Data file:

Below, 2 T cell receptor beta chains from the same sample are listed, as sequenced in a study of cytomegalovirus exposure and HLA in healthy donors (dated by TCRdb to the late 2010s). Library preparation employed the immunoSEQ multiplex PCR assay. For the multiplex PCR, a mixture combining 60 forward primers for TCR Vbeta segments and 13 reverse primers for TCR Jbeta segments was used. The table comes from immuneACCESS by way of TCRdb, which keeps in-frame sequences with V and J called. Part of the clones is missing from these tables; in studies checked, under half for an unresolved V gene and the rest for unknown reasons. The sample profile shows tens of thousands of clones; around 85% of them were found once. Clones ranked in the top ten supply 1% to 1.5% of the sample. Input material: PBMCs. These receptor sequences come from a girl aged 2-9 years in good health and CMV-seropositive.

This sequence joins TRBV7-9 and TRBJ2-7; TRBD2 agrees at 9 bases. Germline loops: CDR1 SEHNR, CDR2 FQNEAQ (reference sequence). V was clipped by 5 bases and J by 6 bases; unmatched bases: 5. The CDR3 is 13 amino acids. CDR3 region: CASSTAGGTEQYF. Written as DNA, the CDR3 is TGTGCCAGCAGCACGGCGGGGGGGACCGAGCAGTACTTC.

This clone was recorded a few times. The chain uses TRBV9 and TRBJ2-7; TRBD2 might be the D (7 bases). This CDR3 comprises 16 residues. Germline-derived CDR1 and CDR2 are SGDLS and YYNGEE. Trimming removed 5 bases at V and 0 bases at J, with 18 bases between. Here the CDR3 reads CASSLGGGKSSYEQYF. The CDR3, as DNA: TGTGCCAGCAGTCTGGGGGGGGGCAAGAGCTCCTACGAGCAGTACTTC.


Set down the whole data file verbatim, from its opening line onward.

Below, 2 T cell receptor beta chains from the same sample are listed, as sequenced in a study of cytomegalovirus exposure and HLA in healthy donors (dated by TCRdb to the late 2010s). Library preparation employed the immunoSEQ multiplex PCR assay. For the multiplex PCR, a mixture combining 60 forward primers for TCR Vbeta segments and 13 reverse primers for TCR Jbeta segments was used. The table comes from immuneACCESS by way of TCRdb, which keeps in-frame sequences with V and J called. Part of the clones is missing from these tables; in studies checked, under half for an unresolved V gene and the rest for unknown reasons. The sample profile shows tens of thousands of clones; around 85% of them were found once. Clones ranked in the top ten supply 1% to 1.5% of the sample. Input material: PBMCs. These receptor sequences come from a girl aged 2-9 years in good health and CMV-seropositive.

This sequence joins TRBV7-9 and TRBJ2-7; TRBD2 agrees at 9 bases. Germline loops: CDR1 SEHNR, CDR2 FQNEAQ (reference sequence). V was clipped by 5 bases and J by 6 bases; unmatched bases: 5. The CDR3 is 13 amino acids. CDR3 region: CASSTAGGTEQYF. Written as DNA, the CDR3 is TGTGCCAGCAGCACGGCGGGGGGGACCGAGCAGTACTTC.

This clone was recorded a few times. The chain uses TRBV9 and TRBJ2-7; TRBD2 might be the D (7 bases). This CDR3 comprises 16 residues. Germline-derived CDR1 and CDR2 are SGDLS and YYNGEE. Trimming removed 5 bases at V and 0 bases at J, with 18 bases between. Here the CDR3 reads CASSLGGGKSSYEQYF. The CDR3, as DNA: TGTGCCAGCAGTCTGGGGGGGGGCAAGAGCTCCTACGAGCAGTACTTC.